Combining MPLA and IFNγ inhibits tumor growth and metastasis through macrophage polarization.

  • Major Finding: Combining MPLA and IFNγ inhibits tumor growth and metastasis through macrophage polarization.

  • Concept: MPLA and IFNγ reprogram TAMs into tumoricidal macrophages to enhance antitumor immunity.

  • Impact: This study explores a novel combination strategy to engage an effective antitumor immune response.


Macrophages are innate immune effectors that can eliminate cancer cells, but in immunosuppressive tumor microenvironments, tumor-associated macrophages (TAM) often promote tumor growth and metastasis. Toll-like receptor agonists have been used to reprogram TAMs into classically activated macrophages with antitumor activity, but therapeutic efficacy in patients has been low. Sun and colleagues tested the antitumor effects of combining monophosphoryl lipid A (MPLA), a TLR4 agonist used as a vaccine adjuvant, with IFNγ, a critical cytokine for both innate and adaptive immunity approved for use in several diseases, in models of breast cancer. When macrophages and breast cancer cells derived from patients or tumor-bearing mice were cocultured, treatment with MPLA and IFNγ induced cancer cell killing by macrophages. The combination of MPLA and IFNγ increased transcription of tumoricidal macrophage markers such as NOS2 (encoding iNOS) and CD40, whereas TAM markers such as IL10 were decreased. When MPLA and IFNγ were tested in vivo, the combination inhibited primary tumor growth and prevented metastasis. Notably, MPLA and IFNγ not only increased secretion of immune cell–attracting chemokines and expression of type I IFN-inducible genes, but also repolarized TAMs into antitumor macrophages, increasing the proportion of macrophages expressing iNOS and CD40 while decreasing the proportion expressing CD206. In addition to the effect on macrophages, MPLA and IFNγ increased tumor infiltration of activated cytotoxic T cells and production of effector memory T cells. Specifically, the combination promoted macrophage-mediated cytotoxic T-cell activation, in part through macrophage secretion of IL12 and TNFα. Supporting the role of macrophage–T cell cross-talk in the effects of the combination, antibody depletion revealed that both macrophages and T cells were required for treatment-mediated inhibition of tumor growth and lung metastasis. Broadening the scope of these findings, MPLA and IFNγ also enhanced response to cisplatin in a murine model of metastatic ovarian cancer. In summary, this work highlights the therapeutic potential of combining two approved clinical agents to harness the antitumor efficacy of reprogrammed macrophages.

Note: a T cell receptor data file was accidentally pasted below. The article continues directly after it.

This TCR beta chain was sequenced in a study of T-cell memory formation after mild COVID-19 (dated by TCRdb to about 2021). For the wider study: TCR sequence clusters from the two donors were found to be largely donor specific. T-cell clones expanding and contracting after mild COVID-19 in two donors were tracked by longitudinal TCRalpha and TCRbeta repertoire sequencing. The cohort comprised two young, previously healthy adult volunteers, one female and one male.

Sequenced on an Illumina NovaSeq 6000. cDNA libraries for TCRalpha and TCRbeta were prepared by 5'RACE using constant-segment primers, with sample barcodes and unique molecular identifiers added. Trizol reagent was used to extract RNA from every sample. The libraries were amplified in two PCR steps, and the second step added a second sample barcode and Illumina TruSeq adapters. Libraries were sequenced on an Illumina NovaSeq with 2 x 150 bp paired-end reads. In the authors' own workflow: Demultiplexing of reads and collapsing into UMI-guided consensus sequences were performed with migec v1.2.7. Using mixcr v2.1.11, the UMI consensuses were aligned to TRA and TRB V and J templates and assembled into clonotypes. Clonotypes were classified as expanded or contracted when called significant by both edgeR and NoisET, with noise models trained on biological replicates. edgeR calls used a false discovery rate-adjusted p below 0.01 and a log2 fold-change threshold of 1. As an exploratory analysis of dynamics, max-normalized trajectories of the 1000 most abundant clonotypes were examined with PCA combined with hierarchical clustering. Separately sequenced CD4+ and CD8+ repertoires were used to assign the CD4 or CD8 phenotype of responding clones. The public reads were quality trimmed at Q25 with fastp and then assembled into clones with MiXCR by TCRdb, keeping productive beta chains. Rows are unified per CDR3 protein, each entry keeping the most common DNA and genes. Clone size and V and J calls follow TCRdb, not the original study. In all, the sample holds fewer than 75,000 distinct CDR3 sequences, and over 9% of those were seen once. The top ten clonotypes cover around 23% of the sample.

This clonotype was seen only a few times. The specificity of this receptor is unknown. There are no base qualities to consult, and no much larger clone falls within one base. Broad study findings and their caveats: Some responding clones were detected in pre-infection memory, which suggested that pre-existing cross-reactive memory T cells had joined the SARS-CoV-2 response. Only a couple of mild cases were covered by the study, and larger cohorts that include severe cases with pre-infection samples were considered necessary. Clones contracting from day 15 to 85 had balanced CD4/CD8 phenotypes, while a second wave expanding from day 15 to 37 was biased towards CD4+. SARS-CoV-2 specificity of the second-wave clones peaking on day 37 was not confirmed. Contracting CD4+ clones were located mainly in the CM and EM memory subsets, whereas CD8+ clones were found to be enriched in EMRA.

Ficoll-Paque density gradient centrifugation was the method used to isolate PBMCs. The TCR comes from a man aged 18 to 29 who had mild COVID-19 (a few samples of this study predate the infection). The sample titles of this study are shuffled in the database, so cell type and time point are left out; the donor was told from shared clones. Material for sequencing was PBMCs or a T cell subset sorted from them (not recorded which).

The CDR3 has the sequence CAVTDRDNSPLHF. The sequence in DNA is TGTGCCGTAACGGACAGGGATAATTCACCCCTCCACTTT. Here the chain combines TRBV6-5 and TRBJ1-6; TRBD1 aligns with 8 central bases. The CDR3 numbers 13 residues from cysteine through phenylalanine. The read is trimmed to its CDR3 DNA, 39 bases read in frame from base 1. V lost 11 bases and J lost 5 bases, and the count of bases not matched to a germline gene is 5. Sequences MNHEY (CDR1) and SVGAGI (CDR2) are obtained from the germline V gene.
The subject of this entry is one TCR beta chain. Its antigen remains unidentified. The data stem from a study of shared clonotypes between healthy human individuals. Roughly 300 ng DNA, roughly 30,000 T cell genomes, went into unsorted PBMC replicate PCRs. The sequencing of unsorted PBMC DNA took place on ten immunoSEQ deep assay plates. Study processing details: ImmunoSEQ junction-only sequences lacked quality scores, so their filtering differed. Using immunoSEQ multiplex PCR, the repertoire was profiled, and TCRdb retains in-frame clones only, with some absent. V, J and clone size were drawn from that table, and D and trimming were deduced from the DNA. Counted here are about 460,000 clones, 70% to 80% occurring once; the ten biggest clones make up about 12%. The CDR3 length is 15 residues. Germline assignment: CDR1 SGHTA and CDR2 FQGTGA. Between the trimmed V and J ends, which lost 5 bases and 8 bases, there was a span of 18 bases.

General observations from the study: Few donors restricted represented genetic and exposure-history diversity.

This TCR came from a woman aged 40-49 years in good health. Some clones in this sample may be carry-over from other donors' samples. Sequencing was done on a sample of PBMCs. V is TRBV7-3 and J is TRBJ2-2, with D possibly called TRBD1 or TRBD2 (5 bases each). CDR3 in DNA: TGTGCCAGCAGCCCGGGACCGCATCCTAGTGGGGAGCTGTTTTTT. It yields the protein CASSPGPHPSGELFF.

Sun L, Kees T, Santos Almeida A, Liu B, He X-Y, Ng D, et al. Activating a collaborative innate-adaptive immune response to control metastasis. Cancer Cell 2021 Sep 2 [Epub ahead of print].

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